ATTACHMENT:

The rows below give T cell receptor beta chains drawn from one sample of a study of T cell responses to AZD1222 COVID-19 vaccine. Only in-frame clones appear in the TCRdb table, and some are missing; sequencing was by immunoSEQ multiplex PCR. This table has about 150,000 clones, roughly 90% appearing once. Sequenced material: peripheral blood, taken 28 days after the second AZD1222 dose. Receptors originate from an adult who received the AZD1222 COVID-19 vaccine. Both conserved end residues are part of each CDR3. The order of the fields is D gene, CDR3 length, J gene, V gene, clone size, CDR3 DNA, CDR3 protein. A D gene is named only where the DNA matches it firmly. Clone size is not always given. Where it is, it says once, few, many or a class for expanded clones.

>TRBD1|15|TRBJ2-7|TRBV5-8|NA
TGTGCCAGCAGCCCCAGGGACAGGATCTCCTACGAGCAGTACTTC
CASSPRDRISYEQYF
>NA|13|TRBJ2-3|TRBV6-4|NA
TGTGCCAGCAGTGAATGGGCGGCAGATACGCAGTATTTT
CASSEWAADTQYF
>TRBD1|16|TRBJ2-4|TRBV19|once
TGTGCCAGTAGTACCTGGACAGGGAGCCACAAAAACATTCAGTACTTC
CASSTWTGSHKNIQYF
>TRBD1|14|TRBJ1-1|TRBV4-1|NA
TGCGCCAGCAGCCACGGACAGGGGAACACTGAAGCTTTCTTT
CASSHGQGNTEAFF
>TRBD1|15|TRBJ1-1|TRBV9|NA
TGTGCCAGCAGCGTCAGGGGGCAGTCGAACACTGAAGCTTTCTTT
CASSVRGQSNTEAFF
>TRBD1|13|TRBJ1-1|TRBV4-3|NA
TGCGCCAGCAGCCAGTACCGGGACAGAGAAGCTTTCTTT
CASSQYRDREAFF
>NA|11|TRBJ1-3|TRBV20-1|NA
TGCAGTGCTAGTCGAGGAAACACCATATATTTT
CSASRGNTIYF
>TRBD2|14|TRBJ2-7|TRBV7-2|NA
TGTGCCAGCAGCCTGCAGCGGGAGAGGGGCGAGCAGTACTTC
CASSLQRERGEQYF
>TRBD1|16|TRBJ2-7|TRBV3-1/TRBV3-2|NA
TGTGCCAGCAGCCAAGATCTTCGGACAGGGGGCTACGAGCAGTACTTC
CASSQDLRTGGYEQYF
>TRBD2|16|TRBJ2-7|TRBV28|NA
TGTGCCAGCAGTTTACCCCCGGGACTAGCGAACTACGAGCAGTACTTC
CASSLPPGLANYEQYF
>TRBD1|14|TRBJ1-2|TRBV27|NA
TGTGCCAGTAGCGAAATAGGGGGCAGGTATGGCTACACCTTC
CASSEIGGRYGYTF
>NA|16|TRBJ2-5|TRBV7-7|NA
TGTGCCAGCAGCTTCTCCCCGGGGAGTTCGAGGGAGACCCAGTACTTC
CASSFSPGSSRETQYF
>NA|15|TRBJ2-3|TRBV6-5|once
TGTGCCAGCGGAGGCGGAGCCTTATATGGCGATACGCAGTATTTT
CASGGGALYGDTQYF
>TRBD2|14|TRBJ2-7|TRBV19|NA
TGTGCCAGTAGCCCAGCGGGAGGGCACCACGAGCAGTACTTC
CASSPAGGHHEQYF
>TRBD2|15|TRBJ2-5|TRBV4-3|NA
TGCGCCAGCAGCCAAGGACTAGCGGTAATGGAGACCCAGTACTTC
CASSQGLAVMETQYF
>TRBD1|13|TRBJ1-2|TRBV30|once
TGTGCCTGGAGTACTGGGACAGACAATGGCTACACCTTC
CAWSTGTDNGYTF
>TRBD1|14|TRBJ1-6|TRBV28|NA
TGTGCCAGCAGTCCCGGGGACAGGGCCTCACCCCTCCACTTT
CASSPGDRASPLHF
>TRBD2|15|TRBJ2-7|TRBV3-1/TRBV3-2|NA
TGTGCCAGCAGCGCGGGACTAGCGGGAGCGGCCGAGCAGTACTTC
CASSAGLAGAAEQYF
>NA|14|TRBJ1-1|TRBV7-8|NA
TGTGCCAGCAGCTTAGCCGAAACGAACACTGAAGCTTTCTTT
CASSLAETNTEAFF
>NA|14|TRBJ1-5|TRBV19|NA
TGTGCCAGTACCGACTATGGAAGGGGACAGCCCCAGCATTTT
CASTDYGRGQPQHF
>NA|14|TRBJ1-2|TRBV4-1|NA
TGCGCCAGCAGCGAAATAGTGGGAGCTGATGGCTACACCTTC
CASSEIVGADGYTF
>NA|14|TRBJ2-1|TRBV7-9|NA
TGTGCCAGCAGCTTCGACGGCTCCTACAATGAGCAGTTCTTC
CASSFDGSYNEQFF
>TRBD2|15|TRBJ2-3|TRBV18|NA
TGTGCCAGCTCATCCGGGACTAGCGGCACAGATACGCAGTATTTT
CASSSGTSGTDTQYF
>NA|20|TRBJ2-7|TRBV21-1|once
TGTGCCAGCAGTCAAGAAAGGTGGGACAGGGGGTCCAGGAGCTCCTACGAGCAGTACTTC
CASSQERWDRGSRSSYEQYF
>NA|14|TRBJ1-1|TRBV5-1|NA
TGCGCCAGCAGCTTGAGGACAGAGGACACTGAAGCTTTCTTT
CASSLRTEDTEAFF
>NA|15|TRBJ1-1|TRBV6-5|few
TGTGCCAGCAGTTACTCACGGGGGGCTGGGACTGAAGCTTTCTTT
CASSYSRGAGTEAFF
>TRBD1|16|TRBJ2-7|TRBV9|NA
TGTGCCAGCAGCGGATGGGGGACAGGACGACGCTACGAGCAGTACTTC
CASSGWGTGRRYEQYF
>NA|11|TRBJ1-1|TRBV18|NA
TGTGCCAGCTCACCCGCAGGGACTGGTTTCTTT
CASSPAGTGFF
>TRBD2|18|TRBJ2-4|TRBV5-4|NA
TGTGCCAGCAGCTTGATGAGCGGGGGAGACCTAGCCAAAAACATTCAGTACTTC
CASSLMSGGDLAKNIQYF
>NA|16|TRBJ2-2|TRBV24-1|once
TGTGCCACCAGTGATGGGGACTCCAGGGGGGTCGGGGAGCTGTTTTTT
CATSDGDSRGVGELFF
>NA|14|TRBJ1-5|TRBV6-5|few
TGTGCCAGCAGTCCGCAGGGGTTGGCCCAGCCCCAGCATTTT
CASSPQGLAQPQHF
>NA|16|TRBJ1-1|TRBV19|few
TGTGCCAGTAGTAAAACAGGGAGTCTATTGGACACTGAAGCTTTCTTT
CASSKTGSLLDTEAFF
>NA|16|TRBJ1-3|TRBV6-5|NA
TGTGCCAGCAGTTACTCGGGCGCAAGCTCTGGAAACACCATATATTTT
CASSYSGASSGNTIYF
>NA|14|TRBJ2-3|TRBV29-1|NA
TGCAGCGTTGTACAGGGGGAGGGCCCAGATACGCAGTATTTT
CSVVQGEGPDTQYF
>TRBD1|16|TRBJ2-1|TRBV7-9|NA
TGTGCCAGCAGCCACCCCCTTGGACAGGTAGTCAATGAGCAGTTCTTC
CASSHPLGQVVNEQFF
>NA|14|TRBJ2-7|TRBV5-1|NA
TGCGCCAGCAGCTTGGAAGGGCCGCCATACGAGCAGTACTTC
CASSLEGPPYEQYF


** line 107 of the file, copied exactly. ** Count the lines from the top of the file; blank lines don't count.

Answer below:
>NA|14|TRBJ2-7|TRBV5-1|NA